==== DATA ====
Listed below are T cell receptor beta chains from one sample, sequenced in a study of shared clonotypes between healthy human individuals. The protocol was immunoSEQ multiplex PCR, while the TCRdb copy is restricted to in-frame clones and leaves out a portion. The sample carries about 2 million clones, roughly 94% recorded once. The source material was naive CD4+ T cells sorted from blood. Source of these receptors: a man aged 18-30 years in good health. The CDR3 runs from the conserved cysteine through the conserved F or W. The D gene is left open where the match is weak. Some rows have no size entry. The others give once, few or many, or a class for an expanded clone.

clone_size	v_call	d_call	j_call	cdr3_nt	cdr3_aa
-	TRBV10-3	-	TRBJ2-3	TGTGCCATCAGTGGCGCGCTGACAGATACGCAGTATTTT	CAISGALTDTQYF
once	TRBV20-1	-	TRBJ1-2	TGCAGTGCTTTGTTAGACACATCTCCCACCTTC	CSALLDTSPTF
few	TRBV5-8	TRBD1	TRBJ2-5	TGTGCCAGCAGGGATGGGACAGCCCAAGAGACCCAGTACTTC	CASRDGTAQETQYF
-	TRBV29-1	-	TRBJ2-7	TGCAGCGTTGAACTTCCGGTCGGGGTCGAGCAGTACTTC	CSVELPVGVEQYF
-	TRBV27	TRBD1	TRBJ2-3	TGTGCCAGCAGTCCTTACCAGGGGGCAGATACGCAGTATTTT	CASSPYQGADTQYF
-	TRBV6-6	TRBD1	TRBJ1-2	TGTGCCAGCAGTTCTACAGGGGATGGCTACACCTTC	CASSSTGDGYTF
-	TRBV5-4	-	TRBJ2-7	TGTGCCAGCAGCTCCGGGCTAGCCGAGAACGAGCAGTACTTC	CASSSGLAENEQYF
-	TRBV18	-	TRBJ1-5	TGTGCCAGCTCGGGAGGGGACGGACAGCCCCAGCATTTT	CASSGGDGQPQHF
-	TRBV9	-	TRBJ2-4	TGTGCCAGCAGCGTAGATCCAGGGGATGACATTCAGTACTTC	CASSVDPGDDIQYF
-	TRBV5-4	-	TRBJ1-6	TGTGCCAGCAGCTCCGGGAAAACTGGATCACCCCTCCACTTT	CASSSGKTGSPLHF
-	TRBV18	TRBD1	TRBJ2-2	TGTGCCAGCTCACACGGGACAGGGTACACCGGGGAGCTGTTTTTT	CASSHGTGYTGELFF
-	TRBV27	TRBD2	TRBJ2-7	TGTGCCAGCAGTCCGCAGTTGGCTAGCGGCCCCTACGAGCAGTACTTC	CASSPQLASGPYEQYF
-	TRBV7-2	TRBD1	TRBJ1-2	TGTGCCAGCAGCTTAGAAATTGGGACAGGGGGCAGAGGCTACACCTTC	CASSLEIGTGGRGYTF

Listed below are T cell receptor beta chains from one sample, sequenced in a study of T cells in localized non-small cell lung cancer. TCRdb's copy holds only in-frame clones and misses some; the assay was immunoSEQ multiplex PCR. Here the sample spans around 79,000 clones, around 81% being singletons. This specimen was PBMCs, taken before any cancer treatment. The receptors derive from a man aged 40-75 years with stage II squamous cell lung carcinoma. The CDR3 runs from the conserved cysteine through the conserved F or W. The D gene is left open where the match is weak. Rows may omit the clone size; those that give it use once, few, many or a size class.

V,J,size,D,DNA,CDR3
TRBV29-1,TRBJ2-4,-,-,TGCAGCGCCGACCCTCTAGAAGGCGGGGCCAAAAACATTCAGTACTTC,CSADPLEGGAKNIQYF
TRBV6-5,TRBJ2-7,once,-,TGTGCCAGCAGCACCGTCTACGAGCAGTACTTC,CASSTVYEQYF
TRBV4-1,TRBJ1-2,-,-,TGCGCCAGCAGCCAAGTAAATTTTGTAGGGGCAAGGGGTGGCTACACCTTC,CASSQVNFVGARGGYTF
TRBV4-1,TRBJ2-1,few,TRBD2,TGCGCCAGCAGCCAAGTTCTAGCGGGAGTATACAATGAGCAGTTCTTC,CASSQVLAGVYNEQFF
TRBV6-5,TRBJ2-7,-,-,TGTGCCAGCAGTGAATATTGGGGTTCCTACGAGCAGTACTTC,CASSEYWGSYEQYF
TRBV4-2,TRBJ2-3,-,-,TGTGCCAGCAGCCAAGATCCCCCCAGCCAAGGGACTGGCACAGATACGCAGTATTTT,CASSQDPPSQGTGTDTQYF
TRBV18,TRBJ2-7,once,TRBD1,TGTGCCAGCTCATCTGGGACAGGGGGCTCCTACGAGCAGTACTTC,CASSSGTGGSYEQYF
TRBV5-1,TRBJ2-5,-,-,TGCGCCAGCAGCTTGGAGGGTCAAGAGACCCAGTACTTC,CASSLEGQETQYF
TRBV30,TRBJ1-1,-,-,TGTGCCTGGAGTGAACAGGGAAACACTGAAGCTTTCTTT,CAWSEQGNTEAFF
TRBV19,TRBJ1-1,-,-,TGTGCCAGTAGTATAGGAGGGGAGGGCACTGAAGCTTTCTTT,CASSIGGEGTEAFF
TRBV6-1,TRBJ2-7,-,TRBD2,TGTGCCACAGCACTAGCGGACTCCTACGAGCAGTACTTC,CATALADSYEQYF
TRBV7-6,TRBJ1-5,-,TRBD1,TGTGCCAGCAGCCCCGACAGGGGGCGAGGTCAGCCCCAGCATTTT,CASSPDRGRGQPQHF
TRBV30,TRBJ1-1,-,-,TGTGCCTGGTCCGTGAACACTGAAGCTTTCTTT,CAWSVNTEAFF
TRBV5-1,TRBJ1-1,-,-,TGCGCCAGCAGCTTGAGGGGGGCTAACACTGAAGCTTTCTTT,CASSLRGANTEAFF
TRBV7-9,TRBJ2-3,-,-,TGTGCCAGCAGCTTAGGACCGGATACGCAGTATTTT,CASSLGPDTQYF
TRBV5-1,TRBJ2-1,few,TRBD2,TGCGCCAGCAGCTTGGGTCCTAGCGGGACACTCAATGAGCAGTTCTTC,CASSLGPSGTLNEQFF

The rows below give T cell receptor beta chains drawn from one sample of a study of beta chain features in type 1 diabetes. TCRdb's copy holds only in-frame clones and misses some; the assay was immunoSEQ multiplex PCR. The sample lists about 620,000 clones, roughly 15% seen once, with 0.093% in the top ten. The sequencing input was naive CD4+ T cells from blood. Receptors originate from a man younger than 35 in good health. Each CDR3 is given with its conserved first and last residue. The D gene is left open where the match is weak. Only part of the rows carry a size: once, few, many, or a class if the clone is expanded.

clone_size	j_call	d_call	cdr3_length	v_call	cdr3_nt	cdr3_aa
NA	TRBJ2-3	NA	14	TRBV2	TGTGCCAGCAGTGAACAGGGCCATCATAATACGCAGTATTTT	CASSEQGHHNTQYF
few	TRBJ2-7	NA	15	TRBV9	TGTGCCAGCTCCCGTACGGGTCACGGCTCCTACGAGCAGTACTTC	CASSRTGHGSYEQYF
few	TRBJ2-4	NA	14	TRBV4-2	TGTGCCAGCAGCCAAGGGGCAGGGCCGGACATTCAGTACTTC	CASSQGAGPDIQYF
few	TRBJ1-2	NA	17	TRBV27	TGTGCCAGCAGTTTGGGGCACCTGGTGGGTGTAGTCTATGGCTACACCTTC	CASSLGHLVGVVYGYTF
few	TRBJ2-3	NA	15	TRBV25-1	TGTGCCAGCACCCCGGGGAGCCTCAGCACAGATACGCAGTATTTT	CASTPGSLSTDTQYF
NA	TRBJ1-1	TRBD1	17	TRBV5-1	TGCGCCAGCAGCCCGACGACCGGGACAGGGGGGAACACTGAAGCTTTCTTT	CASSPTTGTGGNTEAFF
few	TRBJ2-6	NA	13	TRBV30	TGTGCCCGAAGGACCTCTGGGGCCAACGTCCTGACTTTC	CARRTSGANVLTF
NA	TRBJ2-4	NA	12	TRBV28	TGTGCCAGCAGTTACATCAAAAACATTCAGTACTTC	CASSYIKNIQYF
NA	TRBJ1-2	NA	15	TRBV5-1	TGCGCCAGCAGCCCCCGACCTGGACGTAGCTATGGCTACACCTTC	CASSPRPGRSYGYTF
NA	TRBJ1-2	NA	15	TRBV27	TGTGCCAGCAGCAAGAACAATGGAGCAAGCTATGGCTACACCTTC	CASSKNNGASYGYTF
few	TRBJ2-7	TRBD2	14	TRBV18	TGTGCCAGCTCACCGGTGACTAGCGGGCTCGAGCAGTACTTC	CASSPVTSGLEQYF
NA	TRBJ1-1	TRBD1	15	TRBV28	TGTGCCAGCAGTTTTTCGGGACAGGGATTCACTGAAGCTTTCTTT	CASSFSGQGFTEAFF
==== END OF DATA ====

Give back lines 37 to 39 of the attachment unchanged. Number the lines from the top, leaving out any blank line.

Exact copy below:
few	TRBJ2-7	NA	15	TRBV9	TGTGCCAGCTCCCGTACGGGTCACGGCTCCTACGAGCAGTACTTC	CASSRTGHGSYEQYF
few	TRBJ2-4	NA	14	TRBV4-2	TGTGCCAGCAGCCAAGGGGCAGGGCCGGACATTCAGTACTTC	CASSQGAGPDIQYF
few	TRBJ1-2	NA	17	TRBV27	TGTGCCAGCAGTTTGGGGCACCTGGTGGGTGTAGTCTATGGCTACACCTTC	CASSLGHLVGVVYGYTF